India just annouced a bold solar energy plan, part of its broader ambition to go from a major polluter — the world’s fourth worst on carbon emissions — to a leader in the green space.
The proposal, “Solar India,” would generate 20GW of clean electricity by 2020, part of a $21 billion, 30-year green program. Reuters reports.
The only problem is, India doesn’t want to pay for it. As The Guardian notes, India scrapped its orignal plan to pay $19 billion because it thinks developed countries should pay for clean tech in emerging markets.
So what’s India really up to? Leverage.
There are big U.N. climate change talks in December, and India will almost certainly push rich countries for money, even if they have to chip in too. As Deutsche Bank explains in a report released today:
Funding requirements: funding needs for the plan are estimated at up to ~$22 billion
over a 30 year term at current exchange rates, and a Solar Fund will be established for
this purpose. Initially funded by the central government, the fund will source its
requirements via a tax imposed on fossil fuels. We believe the funding costs are grossly
underestimated, and will have to be revised substantially higher given the goal of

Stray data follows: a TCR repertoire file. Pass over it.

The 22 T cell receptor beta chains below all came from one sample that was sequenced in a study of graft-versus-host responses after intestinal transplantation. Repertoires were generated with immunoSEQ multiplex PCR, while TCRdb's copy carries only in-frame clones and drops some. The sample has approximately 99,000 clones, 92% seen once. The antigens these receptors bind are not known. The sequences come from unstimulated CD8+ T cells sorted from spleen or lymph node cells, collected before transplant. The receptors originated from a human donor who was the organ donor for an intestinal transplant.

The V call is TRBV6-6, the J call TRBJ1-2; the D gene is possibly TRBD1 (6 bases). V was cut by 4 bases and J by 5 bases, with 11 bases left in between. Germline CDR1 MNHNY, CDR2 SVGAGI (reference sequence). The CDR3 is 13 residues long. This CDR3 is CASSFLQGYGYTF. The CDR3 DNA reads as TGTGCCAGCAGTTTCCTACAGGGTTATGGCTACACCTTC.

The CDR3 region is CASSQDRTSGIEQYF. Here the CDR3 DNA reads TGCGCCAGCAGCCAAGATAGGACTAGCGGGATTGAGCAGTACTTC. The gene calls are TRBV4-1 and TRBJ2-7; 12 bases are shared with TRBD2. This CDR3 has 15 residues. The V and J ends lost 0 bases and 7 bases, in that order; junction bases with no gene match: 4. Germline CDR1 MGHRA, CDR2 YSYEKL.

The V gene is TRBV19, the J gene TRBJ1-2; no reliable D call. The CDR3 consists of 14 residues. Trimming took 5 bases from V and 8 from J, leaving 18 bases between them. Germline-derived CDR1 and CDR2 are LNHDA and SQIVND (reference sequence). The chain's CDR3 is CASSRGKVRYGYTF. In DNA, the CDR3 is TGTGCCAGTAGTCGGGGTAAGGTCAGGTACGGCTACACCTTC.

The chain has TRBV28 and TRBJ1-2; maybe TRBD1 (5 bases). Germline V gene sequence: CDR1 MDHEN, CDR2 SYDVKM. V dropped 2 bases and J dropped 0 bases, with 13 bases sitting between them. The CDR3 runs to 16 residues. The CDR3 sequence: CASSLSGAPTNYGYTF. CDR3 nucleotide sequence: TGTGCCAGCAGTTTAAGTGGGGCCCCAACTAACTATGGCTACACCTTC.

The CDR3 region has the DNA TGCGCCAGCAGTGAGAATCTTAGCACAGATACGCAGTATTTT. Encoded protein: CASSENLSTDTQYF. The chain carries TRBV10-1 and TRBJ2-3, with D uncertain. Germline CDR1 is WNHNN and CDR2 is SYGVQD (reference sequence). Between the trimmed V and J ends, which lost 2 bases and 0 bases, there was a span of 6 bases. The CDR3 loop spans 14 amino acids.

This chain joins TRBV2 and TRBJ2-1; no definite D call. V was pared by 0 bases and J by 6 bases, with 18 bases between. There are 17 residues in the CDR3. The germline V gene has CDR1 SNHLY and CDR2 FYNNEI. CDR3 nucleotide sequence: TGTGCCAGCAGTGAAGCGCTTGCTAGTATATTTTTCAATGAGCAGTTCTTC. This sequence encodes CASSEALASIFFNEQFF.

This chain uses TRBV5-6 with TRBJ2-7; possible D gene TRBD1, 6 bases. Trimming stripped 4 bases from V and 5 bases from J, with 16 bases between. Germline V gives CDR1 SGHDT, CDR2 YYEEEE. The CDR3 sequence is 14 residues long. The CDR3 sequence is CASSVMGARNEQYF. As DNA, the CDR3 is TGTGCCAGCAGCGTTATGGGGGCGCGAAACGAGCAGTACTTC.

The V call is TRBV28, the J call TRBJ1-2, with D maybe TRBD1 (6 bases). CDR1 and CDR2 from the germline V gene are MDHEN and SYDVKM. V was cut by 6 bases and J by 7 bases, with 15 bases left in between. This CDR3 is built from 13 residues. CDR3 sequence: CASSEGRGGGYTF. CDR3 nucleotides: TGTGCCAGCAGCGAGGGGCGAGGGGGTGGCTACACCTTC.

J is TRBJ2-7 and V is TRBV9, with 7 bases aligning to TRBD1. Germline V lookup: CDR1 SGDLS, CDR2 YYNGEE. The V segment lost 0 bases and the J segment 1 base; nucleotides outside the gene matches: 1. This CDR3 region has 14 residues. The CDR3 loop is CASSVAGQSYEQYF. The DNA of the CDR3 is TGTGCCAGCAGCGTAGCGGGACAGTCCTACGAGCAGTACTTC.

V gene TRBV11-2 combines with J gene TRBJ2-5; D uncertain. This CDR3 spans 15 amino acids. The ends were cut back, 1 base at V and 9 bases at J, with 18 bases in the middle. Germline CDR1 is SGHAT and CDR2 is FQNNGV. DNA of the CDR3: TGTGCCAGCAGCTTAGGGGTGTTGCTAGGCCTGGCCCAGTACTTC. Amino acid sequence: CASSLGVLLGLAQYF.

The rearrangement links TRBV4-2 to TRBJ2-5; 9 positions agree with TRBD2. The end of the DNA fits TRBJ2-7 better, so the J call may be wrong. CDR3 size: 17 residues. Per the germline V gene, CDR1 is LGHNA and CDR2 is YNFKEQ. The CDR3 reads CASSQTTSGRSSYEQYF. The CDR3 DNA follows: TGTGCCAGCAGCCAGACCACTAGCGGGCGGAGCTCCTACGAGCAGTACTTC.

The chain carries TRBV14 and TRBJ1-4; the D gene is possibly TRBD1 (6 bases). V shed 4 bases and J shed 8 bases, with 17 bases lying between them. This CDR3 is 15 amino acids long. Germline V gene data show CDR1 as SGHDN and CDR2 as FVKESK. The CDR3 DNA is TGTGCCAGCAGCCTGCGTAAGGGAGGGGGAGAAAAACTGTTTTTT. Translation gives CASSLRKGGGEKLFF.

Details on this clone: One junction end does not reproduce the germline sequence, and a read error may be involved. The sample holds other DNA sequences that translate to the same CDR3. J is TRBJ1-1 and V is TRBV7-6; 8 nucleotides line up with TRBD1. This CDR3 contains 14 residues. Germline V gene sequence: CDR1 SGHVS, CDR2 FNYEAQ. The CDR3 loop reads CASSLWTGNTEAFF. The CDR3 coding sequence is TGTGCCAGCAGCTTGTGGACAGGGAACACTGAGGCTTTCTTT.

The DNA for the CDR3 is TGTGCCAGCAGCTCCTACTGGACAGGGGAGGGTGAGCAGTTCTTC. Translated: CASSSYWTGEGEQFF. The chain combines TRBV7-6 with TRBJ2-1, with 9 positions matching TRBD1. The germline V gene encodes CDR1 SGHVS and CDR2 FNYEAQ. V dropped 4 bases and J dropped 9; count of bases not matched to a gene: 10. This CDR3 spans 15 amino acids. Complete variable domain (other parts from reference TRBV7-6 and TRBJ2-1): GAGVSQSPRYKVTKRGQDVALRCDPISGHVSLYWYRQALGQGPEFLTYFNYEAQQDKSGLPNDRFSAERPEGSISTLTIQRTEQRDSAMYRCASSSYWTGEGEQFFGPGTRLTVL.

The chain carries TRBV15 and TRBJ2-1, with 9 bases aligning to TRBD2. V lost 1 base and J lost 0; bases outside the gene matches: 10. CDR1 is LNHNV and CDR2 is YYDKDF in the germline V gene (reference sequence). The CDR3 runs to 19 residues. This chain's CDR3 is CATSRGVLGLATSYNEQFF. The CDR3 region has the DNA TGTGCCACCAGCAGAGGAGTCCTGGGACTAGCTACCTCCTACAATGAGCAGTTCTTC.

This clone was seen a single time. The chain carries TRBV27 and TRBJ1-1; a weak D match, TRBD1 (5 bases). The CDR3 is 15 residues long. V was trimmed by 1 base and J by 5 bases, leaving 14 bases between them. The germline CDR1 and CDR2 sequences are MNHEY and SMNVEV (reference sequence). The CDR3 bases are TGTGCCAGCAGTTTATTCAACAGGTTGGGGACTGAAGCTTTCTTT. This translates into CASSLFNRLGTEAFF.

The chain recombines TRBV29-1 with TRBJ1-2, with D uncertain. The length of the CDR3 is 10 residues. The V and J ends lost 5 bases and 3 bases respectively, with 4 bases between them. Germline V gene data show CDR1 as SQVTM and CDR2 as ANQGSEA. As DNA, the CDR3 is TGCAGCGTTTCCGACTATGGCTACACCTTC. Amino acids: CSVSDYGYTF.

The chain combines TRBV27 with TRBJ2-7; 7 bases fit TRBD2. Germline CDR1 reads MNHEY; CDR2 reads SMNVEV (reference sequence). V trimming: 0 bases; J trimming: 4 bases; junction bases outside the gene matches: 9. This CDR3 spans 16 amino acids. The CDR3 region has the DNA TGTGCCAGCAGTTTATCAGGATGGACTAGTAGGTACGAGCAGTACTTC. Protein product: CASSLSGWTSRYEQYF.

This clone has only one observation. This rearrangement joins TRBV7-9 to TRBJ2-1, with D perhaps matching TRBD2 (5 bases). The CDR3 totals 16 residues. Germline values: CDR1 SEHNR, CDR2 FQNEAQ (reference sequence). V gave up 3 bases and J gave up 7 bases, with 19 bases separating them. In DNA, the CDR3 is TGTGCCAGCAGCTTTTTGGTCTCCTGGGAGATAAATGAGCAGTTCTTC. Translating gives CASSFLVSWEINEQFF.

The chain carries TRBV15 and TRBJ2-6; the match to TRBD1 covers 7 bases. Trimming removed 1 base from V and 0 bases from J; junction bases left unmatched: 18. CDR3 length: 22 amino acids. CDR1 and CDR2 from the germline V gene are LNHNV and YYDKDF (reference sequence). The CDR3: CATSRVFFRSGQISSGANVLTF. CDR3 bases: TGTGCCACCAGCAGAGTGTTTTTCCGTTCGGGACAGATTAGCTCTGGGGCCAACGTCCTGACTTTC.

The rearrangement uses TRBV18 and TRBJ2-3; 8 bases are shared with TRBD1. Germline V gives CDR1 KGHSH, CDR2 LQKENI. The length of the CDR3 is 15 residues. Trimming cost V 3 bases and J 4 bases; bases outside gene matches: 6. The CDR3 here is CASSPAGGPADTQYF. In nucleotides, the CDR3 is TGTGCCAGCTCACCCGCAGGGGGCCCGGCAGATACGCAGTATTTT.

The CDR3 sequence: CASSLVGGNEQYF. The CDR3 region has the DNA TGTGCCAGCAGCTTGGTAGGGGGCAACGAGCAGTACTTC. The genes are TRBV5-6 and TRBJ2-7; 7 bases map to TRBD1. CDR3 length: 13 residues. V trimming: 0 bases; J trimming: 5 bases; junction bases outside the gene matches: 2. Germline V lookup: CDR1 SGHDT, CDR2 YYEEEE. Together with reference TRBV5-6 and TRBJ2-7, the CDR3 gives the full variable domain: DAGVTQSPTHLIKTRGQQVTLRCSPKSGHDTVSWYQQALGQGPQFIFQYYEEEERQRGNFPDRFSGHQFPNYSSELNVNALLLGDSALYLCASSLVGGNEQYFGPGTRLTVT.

building a solar power industry from the ground-up.
…The Indian view is likely that international financing and technology at an affordable cost are
necessary ingredients if a clean energy paradigm is to take hold, and facilitate a transition
away from fossil fuels. Under a finalised Solar India plan, we suspect India will stick to its
aggressive solar power growth targets but will seek to achieve those targets by demanding
technological and financial support from developed nations. Anything less could well
contradict a likely India position at the global warming treaty negotiations. If a meaningful
agreement can be reached in which developed/rich nations fund/collaborate with the Solar
India plan (with similar templates across the developing world), then a vexing issue in climate
change talks – rapid economic growth in developing countries but with low-carbon emissions
– could begin to be better addressed. On the flip side, developed countries could benefit
from increased trade and global scale for their clean energy industries while addressing
global warming issue more effectively. The broader economics of such a hypothetical
arrangement have yet to be defined.
Get ready for some open hands in Denmark, folks.
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